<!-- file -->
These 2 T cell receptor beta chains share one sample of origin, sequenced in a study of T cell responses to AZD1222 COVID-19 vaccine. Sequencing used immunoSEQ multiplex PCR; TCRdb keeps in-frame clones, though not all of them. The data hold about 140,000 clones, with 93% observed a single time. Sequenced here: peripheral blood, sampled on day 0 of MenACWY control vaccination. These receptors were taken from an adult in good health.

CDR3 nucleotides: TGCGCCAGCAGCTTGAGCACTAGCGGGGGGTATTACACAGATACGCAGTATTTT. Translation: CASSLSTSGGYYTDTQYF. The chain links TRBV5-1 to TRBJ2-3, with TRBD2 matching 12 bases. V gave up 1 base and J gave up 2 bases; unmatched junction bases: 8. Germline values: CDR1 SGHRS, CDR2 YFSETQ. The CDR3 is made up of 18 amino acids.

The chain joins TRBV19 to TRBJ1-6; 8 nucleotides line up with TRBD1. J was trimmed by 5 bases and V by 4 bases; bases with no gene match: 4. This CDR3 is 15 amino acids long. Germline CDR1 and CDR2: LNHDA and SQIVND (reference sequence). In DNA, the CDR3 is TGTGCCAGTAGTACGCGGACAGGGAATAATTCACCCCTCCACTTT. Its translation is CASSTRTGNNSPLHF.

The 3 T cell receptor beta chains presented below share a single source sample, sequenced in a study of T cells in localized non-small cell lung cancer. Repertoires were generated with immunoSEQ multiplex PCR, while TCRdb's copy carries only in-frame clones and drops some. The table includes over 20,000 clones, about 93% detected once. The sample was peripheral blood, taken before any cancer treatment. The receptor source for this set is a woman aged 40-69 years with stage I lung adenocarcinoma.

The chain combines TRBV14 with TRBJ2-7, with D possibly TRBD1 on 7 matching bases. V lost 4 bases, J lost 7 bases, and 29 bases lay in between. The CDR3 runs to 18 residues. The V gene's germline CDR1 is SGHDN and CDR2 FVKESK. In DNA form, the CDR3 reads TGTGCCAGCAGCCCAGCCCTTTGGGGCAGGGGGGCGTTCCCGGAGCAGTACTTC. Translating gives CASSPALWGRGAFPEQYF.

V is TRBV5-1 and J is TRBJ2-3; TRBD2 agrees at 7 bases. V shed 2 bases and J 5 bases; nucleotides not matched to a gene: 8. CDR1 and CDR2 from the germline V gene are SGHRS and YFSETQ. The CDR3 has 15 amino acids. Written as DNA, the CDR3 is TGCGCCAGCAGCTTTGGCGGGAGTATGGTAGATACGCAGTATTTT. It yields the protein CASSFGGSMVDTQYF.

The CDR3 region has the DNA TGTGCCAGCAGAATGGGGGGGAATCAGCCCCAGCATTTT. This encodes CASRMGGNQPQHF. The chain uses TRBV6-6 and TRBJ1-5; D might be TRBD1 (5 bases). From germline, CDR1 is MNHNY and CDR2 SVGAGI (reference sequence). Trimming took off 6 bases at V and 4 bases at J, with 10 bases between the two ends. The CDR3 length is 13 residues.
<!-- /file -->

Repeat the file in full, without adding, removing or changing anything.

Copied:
These 2 T cell receptor beta chains share one sample of origin, sequenced in a study of T cell responses to AZD1222 COVID-19 vaccine. Sequencing used immunoSEQ multiplex PCR; TCRdb keeps in-frame clones, though not all of them. The data hold about 140,000 clones, with 93% observed a single time. Sequenced here: peripheral blood, sampled on day 0 of MenACWY control vaccination. These receptors were taken from an adult in good health.

CDR3 nucleotides: TGCGCCAGCAGCTTGAGCACTAGCGGGGGGTATTACACAGATACGCAGTATTTT. Translation: CASSLSTSGGYYTDTQYF. The chain links TRBV5-1 to TRBJ2-3, with TRBD2 matching 12 bases. V gave up 1 base and J gave up 2 bases; unmatched junction bases: 8. Germline values: CDR1 SGHRS, CDR2 YFSETQ. The CDR3 is made up of 18 amino acids.

The chain joins TRBV19 to TRBJ1-6; 8 nucleotides line up with TRBD1. J was trimmed by 5 bases and V by 4 bases; bases with no gene match: 4. This CDR3 is 15 amino acids long. Germline CDR1 and CDR2: LNHDA and SQIVND (reference sequence). In DNA, the CDR3 is TGTGCCAGTAGTACGCGGACAGGGAATAATTCACCCCTCCACTTT. Its translation is CASSTRTGNNSPLHF.

The 3 T cell receptor beta chains presented below share a single source sample, sequenced in a study of T cells in localized non-small cell lung cancer. Repertoires were generated with immunoSEQ multiplex PCR, while TCRdb's copy carries only in-frame clones and drops some. The table includes over 20,000 clones, about 93% detected once. The sample was peripheral blood, taken before any cancer treatment. The receptor source for this set is a woman aged 40-69 years with stage I lung adenocarcinoma.

The chain combines TRBV14 with TRBJ2-7, with D possibly TRBD1 on 7 matching bases. V lost 4 bases, J lost 7 bases, and 29 bases lay in between. The CDR3 runs to 18 residues. The V gene's germline CDR1 is SGHDN and CDR2 FVKESK. In DNA form, the CDR3 reads TGTGCCAGCAGCCCAGCCCTTTGGGGCAGGGGGGCGTTCCCGGAGCAGTACTTC. Translating gives CASSPALWGRGAFPEQYF.

V is TRBV5-1 and J is TRBJ2-3; TRBD2 agrees at 7 bases. V shed 2 bases and J 5 bases; nucleotides not matched to a gene: 8. CDR1 and CDR2 from the germline V gene are SGHRS and YFSETQ. The CDR3 has 15 amino acids. Written as DNA, the CDR3 is TGCGCCAGCAGCTTTGGCGGGAGTATGGTAGATACGCAGTATTTT. It yields the protein CASSFGGSMVDTQYF.

The CDR3 region has the DNA TGTGCCAGCAGAATGGGGGGGAATCAGCCCCAGCATTTT. This encodes CASRMGGNQPQHF. The chain uses TRBV6-6 and TRBJ1-5; D might be TRBD1 (5 bases). From germline, CDR1 is MNHNY and CDR2 SVGAGI (reference sequence). Trimming took off 6 bases at V and 4 bases at J, with 10 bases between the two ends. The CDR3 length is 13 residues.